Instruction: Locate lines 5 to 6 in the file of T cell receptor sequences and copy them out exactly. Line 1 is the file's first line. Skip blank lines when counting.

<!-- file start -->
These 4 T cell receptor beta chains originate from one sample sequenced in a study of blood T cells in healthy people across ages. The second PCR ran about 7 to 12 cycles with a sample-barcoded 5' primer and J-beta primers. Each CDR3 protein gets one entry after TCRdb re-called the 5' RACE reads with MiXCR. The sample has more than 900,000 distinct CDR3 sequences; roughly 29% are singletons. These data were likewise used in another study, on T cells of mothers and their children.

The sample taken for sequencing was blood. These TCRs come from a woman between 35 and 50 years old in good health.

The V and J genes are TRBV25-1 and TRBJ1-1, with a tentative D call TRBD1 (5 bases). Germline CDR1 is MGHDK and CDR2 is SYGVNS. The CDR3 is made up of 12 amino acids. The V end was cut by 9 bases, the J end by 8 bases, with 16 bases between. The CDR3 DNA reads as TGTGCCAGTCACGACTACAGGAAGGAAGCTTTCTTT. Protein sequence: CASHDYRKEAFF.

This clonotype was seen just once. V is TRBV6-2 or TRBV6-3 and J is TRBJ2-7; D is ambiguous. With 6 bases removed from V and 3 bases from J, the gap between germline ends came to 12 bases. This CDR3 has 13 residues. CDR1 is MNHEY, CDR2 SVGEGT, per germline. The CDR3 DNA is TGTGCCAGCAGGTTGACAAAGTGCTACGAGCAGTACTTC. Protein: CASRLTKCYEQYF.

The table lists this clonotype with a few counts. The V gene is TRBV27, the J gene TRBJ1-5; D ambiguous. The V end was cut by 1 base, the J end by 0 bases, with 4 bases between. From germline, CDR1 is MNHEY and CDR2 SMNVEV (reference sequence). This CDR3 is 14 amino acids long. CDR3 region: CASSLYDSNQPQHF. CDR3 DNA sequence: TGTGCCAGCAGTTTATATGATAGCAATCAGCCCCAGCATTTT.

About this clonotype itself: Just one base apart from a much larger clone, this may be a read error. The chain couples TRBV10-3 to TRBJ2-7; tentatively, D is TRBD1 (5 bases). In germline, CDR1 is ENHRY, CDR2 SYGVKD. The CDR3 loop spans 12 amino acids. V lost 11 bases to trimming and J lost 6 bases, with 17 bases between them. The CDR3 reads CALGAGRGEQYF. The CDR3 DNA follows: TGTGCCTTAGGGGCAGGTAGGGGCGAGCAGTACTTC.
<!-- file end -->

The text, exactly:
The table lists this clonotype with a few counts. The V gene is TRBV27, the J gene TRBJ1-5; D ambiguous. The V end was cut by 1 base, the J end by 0 bases, with 4 bases between. From germline, CDR1 is MNHEY and CDR2 SMNVEV (reference sequence). This CDR3 is 14 amino acids long. CDR3 region: CASSLYDSNQPQHF. CDR3 DNA sequence: TGTGCCAGCAGTTTATATGATAGCAATCAGCCCCAGCATTTT.

About this clonotype itself: Just one base apart from a much larger clone, this may be a read error. The chain couples TRBV10-3 to TRBJ2-7; tentatively, D is TRBD1 (5 bases). In germline, CDR1 is ENHRY, CDR2 SYGVKD. The CDR3 loop spans 12 amino acids. V lost 11 bases to trimming and J lost 6 bases, with 17 bases between them. The CDR3 reads CALGAGRGEQYF. The CDR3 DNA follows: TGTGCCTTAGGGGCAGGTAGGGGCGAGCAGTACTTC.